In the Beginning, God Made . . . the Sacraments?

By Scott Hahn 

Dr. Scott Hahn, founder and president of the St. Paul Center, is the author of over forty books, including The First Society, The Creed, and Understanding "Our Father".

The sacraments are what God had in mind for you and me “in the beginning,” when He made the heavens and the earth. The sacraments are what He brought about, little by little, all through the Old and New Testaments.  

This may come as a surprise to many readers. Though we Catholics love and revere the sacraments, too often we treat them as something the Church teased out of a smattering of New Testament proof-texts. That notion, however, is precisely backwards. It would be more accurate to say that the Bible is what God’s people teased out of a providential plan in which God’s New Covenant sacraments were already present “in mystery” (to steal a phrase from the Church Fathers) from the first moments of the Old Covenant.  

There is a unity to the two Testaments of the Bible; and the whole of the Bible is inseparably united with the small details of the Church’s life today.  

Jesus Himself read the Old Testament this way. He referred to Jonah (Matt 12:39), Solomon (Matt 12:42), the Temple (John 2:19), and the brazen serpent (John 3:14) as signs pointing to His own life, death, and Resurrection. Toward the end of Luke’s Gospel, Jesus took “Moses and all the prophets” and “interpreted to [His disciples] in all the scriptures the things concerning himself” (Luke 24:27). Saint Paul followed His Master in this reading of the Hebrew Scriptures (cf. Rom. 5:14, Gal 4:24), as did Saint Peter (cf. 1 Pet 3:20-21). Saint Augustine summed up this interpretive method in a single phrase: The New Testament is concealed in the Old, and the Old is revealed in the New.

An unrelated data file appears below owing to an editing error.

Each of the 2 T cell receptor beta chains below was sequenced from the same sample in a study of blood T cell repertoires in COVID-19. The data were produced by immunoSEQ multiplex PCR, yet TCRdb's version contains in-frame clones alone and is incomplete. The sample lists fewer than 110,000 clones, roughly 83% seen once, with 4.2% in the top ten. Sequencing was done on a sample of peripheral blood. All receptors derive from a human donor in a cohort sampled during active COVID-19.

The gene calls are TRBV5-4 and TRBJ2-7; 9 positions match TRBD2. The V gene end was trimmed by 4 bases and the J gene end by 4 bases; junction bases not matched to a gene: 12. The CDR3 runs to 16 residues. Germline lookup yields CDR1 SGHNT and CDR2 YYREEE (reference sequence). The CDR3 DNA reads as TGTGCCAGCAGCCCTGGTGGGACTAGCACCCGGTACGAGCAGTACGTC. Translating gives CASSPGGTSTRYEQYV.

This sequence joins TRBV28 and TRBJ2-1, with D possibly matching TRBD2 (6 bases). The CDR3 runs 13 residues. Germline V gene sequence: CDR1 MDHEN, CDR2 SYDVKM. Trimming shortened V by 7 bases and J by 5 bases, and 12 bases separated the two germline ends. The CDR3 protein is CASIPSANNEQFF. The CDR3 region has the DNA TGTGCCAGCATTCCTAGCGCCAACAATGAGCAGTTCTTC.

What unites the two Testaments is what unites God and mankind. In the Bible, this bond is called the “covenant.” A covenant, in ancient cultures, was a solemn agreement that created a family relation. Marriage was a covenant, as was the adoption of a child. When a family welcomed a new member, both parties would seal the covenant by swearing a sacred oath, sharing a common meal, and offering a sacrifice. Periodically, the two parties might repeat the sacred oath, along with the meal and sacrifice, in order to renew the covenant bond. This is how God made His covenant with Moses, for example, a covenant that was renewed annually in the Passover seder meal.  

Nor did this arrangement end with our redemption by Jesus Christ. Indeed, the one and only time Jesus mentioned the New Covenant was in the context of His last Passover meal, as He culminated the sacrifice of His life. The only time He mentioned the New Covenant was when He offered His body and blood at the first Eucharist (Luke 22:20). Moreover, Jesus commanded His apostles to renew the covenant with God by the same means. “Do this,” He said, “in remembrance of me” (1 Cor 11:25).